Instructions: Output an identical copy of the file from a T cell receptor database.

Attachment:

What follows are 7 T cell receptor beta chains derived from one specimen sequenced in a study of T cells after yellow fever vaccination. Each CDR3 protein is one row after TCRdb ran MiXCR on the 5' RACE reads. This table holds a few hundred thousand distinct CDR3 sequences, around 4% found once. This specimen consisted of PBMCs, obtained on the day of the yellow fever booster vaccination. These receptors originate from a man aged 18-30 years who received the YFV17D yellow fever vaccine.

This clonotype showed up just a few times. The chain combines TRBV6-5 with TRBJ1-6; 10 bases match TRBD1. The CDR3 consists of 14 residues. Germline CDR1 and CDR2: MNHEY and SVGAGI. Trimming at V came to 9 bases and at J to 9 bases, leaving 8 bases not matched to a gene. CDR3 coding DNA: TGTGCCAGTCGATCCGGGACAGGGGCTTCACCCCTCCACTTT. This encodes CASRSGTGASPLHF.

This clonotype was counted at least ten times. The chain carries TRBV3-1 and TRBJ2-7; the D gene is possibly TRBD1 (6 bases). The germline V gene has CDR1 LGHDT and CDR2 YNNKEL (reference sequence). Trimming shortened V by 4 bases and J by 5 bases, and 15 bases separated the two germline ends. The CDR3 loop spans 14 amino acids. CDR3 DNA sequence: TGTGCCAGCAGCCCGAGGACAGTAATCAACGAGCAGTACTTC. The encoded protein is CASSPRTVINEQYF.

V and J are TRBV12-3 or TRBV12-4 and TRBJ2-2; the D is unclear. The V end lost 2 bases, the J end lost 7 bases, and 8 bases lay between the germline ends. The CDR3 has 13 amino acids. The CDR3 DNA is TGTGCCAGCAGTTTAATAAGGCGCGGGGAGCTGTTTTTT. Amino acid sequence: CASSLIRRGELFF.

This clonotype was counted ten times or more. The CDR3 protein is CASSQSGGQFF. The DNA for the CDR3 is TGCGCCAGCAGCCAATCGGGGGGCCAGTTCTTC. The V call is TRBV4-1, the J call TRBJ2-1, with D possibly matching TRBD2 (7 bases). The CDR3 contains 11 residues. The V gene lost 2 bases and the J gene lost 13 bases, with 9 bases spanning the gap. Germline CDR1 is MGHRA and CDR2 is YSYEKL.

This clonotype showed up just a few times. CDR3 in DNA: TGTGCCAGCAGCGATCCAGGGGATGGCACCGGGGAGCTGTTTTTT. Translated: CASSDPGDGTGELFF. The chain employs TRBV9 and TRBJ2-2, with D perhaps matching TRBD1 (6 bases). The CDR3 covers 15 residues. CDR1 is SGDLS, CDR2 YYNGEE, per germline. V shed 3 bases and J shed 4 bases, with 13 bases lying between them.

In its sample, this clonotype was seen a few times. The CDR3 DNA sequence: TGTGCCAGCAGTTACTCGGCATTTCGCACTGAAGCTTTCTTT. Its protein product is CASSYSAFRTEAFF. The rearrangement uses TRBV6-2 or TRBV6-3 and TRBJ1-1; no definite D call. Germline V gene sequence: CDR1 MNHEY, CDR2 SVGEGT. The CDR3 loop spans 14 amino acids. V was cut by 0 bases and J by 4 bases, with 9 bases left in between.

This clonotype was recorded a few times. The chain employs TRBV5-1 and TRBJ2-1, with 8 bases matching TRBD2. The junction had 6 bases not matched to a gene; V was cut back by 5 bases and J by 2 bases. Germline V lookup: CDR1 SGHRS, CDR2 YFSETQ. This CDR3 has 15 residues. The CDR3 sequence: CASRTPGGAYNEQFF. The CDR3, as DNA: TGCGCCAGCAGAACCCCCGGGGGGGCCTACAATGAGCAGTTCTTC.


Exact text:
What follows are 7 T cell receptor beta chains derived from one specimen sequenced in a study of T cells after yellow fever vaccination. Each CDR3 protein is one row after TCRdb ran MiXCR on the 5' RACE reads. This table holds a few hundred thousand distinct CDR3 sequences, around 4% found once. This specimen consisted of PBMCs, obtained on the day of the yellow fever booster vaccination. These receptors originate from a man aged 18-30 years who received the YFV17D yellow fever vaccine.

This clonotype showed up just a few times. The chain combines TRBV6-5 with TRBJ1-6; 10 bases match TRBD1. The CDR3 consists of 14 residues. Germline CDR1 and CDR2: MNHEY and SVGAGI. Trimming at V came to 9 bases and at J to 9 bases, leaving 8 bases not matched to a gene. CDR3 coding DNA: TGTGCCAGTCGATCCGGGACAGGGGCTTCACCCCTCCACTTT. This encodes CASRSGTGASPLHF.

This clonotype was counted at least ten times. The chain carries TRBV3-1 and TRBJ2-7; the D gene is possibly TRBD1 (6 bases). The germline V gene has CDR1 LGHDT and CDR2 YNNKEL (reference sequence). Trimming shortened V by 4 bases and J by 5 bases, and 15 bases separated the two germline ends. The CDR3 loop spans 14 amino acids. CDR3 DNA sequence: TGTGCCAGCAGCCCGAGGACAGTAATCAACGAGCAGTACTTC. The encoded protein is CASSPRTVINEQYF.

V and J are TRBV12-3 or TRBV12-4 and TRBJ2-2; the D is unclear. The V end lost 2 bases, the J end lost 7 bases, and 8 bases lay between the germline ends. The CDR3 has 13 amino acids. The CDR3 DNA is TGTGCCAGCAGTTTAATAAGGCGCGGGGAGCTGTTTTTT. Amino acid sequence: CASSLIRRGELFF.

This clonotype was counted ten times or more. The CDR3 protein is CASSQSGGQFF. The DNA for the CDR3 is TGCGCCAGCAGCCAATCGGGGGGCCAGTTCTTC. The V call is TRBV4-1, the J call TRBJ2-1, with D possibly matching TRBD2 (7 bases). The CDR3 contains 11 residues. The V gene lost 2 bases and the J gene lost 13 bases, with 9 bases spanning the gap. Germline CDR1 is MGHRA and CDR2 is YSYEKL.

This clonotype showed up just a few times. CDR3 in DNA: TGTGCCAGCAGCGATCCAGGGGATGGCACCGGGGAGCTGTTTTTT. Translated: CASSDPGDGTGELFF. The chain employs TRBV9 and TRBJ2-2, with D perhaps matching TRBD1 (6 bases). The CDR3 covers 15 residues. CDR1 is SGDLS, CDR2 YYNGEE, per germline. V shed 3 bases and J shed 4 bases, with 13 bases lying between them.

In its sample, this clonotype was seen a few times. The CDR3 DNA sequence: TGTGCCAGCAGTTACTCGGCATTTCGCACTGAAGCTTTCTTT. Its protein product is CASSYSAFRTEAFF. The rearrangement uses TRBV6-2 or TRBV6-3 and TRBJ1-1; no definite D call. Germline V gene sequence: CDR1 MNHEY, CDR2 SVGEGT. The CDR3 loop spans 14 amino acids. V was cut by 0 bases and J by 4 bases, with 9 bases left in between.

This clonotype was recorded a few times. The chain employs TRBV5-1 and TRBJ2-1, with 8 bases matching TRBD2. The junction had 6 bases not matched to a gene; V was cut back by 5 bases and J by 2 bases. Germline V lookup: CDR1 SGHRS, CDR2 YFSETQ. This CDR3 has 15 residues. The CDR3 sequence: CASRTPGGAYNEQFF. The CDR3, as DNA: TGCGCCAGCAGAACCCCCGGGGGGGCCTACAATGAGCAGTTCTTC.